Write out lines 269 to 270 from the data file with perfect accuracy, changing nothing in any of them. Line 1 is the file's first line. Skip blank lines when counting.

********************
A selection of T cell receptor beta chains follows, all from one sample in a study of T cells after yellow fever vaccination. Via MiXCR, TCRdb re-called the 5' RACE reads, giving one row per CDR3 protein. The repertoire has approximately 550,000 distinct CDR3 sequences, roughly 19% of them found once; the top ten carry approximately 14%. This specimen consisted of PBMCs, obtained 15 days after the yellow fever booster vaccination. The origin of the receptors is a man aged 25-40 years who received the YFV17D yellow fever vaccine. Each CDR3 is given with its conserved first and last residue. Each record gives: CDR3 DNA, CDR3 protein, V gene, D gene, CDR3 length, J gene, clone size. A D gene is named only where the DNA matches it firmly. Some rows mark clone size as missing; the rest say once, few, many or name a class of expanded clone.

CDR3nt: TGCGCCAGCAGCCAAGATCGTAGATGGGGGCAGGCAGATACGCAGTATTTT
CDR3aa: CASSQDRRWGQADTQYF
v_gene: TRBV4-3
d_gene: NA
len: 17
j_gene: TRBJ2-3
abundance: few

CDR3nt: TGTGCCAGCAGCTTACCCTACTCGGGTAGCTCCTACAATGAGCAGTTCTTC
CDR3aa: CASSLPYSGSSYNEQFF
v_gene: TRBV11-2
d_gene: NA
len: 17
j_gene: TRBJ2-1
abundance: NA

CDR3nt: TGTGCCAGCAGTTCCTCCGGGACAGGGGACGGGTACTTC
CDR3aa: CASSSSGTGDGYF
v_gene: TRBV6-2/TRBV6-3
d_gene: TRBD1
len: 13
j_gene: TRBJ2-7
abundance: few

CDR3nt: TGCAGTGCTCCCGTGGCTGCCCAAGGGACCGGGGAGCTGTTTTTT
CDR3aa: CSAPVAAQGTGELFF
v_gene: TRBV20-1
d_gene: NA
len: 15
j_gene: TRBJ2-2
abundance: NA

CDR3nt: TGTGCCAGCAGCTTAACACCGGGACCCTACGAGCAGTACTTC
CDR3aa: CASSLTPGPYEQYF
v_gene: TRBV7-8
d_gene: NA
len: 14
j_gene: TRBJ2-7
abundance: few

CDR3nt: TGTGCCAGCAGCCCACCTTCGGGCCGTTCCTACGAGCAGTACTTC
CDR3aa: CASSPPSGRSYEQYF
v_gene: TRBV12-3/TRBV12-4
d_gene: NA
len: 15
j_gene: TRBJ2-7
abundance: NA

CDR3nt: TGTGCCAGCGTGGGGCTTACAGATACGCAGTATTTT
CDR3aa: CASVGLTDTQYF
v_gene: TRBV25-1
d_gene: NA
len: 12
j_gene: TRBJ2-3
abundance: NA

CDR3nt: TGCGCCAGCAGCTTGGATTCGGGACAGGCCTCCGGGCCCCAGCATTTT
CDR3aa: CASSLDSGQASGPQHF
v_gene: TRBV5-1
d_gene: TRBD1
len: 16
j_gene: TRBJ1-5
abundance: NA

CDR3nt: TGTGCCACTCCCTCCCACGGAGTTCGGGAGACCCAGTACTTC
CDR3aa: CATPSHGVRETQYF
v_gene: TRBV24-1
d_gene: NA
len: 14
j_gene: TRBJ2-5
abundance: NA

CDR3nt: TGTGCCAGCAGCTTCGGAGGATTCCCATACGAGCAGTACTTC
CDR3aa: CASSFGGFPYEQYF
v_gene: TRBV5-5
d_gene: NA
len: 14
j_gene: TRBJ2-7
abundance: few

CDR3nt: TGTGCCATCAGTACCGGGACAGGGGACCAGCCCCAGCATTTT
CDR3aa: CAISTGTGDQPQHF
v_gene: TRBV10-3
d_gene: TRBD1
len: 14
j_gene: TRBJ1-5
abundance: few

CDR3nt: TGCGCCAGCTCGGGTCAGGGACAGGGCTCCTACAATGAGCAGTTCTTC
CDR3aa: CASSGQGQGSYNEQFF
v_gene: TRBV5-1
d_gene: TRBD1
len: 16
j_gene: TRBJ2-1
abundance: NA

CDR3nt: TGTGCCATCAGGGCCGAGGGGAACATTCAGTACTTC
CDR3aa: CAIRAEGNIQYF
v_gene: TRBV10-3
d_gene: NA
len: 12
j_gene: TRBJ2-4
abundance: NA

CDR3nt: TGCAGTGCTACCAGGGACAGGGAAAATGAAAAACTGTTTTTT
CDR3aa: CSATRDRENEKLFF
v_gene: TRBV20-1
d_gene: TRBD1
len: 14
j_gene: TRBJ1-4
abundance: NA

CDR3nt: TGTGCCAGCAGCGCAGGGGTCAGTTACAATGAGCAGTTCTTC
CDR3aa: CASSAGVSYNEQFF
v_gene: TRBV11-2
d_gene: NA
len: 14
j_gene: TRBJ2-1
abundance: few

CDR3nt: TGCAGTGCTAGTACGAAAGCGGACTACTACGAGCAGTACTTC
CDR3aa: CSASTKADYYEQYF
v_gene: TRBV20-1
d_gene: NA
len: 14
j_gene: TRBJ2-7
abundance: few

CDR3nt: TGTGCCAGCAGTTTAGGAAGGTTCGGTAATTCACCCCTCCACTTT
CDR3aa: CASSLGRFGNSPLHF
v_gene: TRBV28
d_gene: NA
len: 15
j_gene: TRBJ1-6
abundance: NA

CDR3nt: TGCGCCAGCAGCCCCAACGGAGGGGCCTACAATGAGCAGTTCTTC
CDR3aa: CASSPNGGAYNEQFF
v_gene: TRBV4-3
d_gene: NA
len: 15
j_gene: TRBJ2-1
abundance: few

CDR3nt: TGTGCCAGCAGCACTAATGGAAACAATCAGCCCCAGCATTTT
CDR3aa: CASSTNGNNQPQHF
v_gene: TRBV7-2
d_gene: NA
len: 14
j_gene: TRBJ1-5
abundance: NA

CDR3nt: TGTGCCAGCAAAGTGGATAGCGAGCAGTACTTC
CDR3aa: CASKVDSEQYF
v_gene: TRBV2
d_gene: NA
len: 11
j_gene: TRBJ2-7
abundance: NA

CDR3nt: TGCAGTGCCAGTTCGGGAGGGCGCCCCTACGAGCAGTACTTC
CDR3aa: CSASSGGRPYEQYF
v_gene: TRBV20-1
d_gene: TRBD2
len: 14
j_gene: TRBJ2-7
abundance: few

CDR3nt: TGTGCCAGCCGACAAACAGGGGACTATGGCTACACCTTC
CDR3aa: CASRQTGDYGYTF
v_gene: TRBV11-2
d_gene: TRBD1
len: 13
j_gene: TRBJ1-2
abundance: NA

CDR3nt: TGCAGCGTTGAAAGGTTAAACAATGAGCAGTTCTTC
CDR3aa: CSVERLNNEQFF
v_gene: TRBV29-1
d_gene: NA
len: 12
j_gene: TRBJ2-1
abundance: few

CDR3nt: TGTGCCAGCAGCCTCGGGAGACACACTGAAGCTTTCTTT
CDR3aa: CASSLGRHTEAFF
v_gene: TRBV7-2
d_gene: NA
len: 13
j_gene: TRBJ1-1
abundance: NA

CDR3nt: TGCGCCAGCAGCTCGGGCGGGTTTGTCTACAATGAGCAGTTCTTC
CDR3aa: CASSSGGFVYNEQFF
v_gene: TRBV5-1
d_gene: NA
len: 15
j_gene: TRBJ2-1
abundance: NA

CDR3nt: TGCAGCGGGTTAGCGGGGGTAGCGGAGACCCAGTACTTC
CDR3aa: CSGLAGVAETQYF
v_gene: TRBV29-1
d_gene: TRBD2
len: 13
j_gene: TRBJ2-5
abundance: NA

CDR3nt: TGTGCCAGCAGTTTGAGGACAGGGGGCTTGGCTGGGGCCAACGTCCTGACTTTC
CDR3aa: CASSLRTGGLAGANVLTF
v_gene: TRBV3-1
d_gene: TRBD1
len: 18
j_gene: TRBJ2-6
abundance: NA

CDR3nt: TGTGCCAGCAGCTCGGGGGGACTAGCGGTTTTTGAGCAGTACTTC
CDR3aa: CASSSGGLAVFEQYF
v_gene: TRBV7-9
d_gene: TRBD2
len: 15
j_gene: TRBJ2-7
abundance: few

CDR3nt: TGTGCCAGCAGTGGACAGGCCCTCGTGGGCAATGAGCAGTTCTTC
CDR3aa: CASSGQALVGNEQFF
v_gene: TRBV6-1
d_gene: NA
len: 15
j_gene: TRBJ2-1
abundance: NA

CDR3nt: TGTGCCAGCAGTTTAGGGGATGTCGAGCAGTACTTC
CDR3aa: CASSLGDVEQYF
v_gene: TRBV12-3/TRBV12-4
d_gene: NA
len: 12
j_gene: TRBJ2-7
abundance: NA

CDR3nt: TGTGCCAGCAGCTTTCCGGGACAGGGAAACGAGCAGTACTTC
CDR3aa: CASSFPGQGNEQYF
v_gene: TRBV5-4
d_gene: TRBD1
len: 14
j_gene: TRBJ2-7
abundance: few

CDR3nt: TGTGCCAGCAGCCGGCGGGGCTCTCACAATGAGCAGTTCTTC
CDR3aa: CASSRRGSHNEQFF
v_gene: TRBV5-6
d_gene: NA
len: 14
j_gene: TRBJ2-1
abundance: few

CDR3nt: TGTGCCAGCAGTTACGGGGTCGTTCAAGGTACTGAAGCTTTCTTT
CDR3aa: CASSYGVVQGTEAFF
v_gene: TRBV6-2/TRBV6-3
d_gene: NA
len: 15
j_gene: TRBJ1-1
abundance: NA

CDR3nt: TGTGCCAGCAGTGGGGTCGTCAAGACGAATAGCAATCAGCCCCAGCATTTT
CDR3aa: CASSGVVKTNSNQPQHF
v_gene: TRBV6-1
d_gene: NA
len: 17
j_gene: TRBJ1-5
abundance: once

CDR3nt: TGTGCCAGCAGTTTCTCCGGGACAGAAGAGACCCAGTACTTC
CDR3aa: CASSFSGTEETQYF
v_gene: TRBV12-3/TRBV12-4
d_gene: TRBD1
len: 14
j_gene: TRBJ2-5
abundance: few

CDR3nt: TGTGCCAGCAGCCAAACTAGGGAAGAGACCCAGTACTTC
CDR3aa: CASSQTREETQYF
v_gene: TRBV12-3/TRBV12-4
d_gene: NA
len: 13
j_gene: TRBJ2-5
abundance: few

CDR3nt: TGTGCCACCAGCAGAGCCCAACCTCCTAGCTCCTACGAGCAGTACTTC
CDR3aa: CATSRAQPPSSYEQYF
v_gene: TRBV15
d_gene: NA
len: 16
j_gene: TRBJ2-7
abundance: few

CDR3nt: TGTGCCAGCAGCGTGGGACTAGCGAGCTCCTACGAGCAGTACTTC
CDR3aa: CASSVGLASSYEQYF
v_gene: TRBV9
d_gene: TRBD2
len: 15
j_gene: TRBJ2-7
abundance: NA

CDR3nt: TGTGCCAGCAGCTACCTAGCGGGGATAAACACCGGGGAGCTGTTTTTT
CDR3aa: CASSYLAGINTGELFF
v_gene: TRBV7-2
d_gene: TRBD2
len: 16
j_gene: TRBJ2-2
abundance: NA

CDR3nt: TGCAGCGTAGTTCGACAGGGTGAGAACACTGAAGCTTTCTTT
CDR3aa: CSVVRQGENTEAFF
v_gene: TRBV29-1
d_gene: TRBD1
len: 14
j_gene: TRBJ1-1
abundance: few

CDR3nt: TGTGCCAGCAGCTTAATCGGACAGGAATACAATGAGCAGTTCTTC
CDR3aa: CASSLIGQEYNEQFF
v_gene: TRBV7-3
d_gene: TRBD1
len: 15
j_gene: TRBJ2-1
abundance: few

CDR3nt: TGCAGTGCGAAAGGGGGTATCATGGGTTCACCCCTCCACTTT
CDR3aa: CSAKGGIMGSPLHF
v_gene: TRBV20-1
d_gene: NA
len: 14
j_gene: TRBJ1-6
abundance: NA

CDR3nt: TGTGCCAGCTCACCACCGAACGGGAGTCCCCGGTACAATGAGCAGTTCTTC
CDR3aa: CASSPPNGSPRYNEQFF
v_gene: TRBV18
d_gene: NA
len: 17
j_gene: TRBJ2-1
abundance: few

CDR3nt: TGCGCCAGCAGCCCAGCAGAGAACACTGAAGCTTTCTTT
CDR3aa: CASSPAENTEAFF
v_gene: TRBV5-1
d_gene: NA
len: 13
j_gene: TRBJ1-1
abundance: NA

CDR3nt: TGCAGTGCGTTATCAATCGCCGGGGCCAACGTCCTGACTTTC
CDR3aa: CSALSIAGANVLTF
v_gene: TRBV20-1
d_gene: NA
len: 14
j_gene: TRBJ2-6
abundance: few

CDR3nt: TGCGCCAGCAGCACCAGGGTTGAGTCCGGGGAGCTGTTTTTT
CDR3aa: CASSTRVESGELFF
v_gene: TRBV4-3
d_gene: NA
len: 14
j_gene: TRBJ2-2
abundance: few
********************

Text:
CDR3aa: CASSYLAGINTGELFF
v_gene: TRBV7-2